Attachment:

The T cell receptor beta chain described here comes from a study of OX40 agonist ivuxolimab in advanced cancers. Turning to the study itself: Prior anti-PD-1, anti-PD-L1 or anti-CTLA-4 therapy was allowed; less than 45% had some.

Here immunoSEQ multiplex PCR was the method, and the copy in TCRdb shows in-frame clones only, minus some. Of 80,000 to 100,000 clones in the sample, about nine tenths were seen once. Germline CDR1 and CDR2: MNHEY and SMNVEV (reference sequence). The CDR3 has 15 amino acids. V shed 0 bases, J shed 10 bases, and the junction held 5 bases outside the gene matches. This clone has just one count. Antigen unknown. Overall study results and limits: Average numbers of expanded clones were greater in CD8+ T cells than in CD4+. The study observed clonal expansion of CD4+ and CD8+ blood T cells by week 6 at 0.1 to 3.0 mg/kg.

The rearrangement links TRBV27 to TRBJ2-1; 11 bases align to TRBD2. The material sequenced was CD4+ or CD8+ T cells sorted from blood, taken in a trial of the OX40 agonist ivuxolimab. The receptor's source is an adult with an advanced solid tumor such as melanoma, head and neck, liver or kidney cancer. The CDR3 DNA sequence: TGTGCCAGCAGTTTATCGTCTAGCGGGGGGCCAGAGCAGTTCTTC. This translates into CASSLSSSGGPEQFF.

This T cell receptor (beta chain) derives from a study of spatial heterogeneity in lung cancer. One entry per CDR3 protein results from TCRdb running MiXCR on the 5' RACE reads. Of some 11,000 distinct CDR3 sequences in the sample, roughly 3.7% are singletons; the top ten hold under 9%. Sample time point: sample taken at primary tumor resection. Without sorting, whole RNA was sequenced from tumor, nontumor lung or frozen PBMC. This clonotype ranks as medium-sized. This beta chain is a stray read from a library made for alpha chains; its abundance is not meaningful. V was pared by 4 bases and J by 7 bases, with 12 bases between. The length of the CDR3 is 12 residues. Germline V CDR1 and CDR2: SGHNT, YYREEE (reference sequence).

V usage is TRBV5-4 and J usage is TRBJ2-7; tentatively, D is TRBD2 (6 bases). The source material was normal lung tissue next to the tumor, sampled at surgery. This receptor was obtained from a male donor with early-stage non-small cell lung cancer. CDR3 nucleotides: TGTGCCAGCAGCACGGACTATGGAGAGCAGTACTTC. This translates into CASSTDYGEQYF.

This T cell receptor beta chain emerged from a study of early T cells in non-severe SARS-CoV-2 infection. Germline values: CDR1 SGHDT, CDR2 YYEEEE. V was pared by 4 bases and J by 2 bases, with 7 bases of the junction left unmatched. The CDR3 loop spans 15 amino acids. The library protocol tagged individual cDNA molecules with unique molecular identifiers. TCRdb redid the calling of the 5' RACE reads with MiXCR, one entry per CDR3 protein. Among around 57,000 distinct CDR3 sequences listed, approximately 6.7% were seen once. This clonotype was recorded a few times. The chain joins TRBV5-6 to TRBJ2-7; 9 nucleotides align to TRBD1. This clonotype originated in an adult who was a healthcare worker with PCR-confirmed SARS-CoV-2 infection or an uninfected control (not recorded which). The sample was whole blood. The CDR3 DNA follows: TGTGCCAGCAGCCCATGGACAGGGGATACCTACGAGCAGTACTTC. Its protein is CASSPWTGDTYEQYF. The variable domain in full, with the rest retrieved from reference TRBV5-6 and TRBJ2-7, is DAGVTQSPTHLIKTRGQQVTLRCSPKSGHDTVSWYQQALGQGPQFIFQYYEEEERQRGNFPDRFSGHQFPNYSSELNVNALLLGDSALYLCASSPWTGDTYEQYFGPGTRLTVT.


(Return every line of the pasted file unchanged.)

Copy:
The T cell receptor beta chain described here comes from a study of OX40 agonist ivuxolimab in advanced cancers. Turning to the study itself: Prior anti-PD-1, anti-PD-L1 or anti-CTLA-4 therapy was allowed; less than 45% had some.

Here immunoSEQ multiplex PCR was the method, and the copy in TCRdb shows in-frame clones only, minus some. Of 80,000 to 100,000 clones in the sample, about nine tenths were seen once. Germline CDR1 and CDR2: MNHEY and SMNVEV (reference sequence). The CDR3 has 15 amino acids. V shed 0 bases, J shed 10 bases, and the junction held 5 bases outside the gene matches. This clone has just one count. Antigen unknown. Overall study results and limits: Average numbers of expanded clones were greater in CD8+ T cells than in CD4+. The study observed clonal expansion of CD4+ and CD8+ blood T cells by week 6 at 0.1 to 3.0 mg/kg.

The rearrangement links TRBV27 to TRBJ2-1; 11 bases align to TRBD2. The material sequenced was CD4+ or CD8+ T cells sorted from blood, taken in a trial of the OX40 agonist ivuxolimab. The receptor's source is an adult with an advanced solid tumor such as melanoma, head and neck, liver or kidney cancer. The CDR3 DNA sequence: TGTGCCAGCAGTTTATCGTCTAGCGGGGGGCCAGAGCAGTTCTTC. This translates into CASSLSSSGGPEQFF.

This T cell receptor (beta chain) derives from a study of spatial heterogeneity in lung cancer. One entry per CDR3 protein results from TCRdb running MiXCR on the 5' RACE reads. Of some 11,000 distinct CDR3 sequences in the sample, roughly 3.7% are singletons; the top ten hold under 9%. Sample time point: sample taken at primary tumor resection. Without sorting, whole RNA was sequenced from tumor, nontumor lung or frozen PBMC. This clonotype ranks as medium-sized. This beta chain is a stray read from a library made for alpha chains; its abundance is not meaningful. V was pared by 4 bases and J by 7 bases, with 12 bases between. The length of the CDR3 is 12 residues. Germline V CDR1 and CDR2: SGHNT, YYREEE (reference sequence).

V usage is TRBV5-4 and J usage is TRBJ2-7; tentatively, D is TRBD2 (6 bases). The source material was normal lung tissue next to the tumor, sampled at surgery. This receptor was obtained from a male donor with early-stage non-small cell lung cancer. CDR3 nucleotides: TGTGCCAGCAGCACGGACTATGGAGAGCAGTACTTC. This translates into CASSTDYGEQYF.

This T cell receptor beta chain emerged from a study of early T cells in non-severe SARS-CoV-2 infection. Germline values: CDR1 SGHDT, CDR2 YYEEEE. V was pared by 4 bases and J by 2 bases, with 7 bases of the junction left unmatched. The CDR3 loop spans 15 amino acids. The library protocol tagged individual cDNA molecules with unique molecular identifiers. TCRdb redid the calling of the 5' RACE reads with MiXCR, one entry per CDR3 protein. Among around 57,000 distinct CDR3 sequences listed, approximately 6.7% were seen once. This clonotype was recorded a few times. The chain joins TRBV5-6 to TRBJ2-7; 9 nucleotides align to TRBD1. This clonotype originated in an adult who was a healthcare worker with PCR-confirmed SARS-CoV-2 infection or an uninfected control (not recorded which). The sample was whole blood. The CDR3 DNA follows: TGTGCCAGCAGCCCATGGACAGGGGATACCTACGAGCAGTACTTC. Its protein is CASSPWTGDTYEQYF. The variable domain in full, with the rest retrieved from reference TRBV5-6 and TRBJ2-7, is DAGVTQSPTHLIKTRGQQVTLRCSPKSGHDTVSWYQQALGQGPQFIFQYYEEEERQRGNFPDRFSGHQFPNYSSELNVNALLLGDSALYLCASSPWTGDTYEQYFGPGTRLTVT.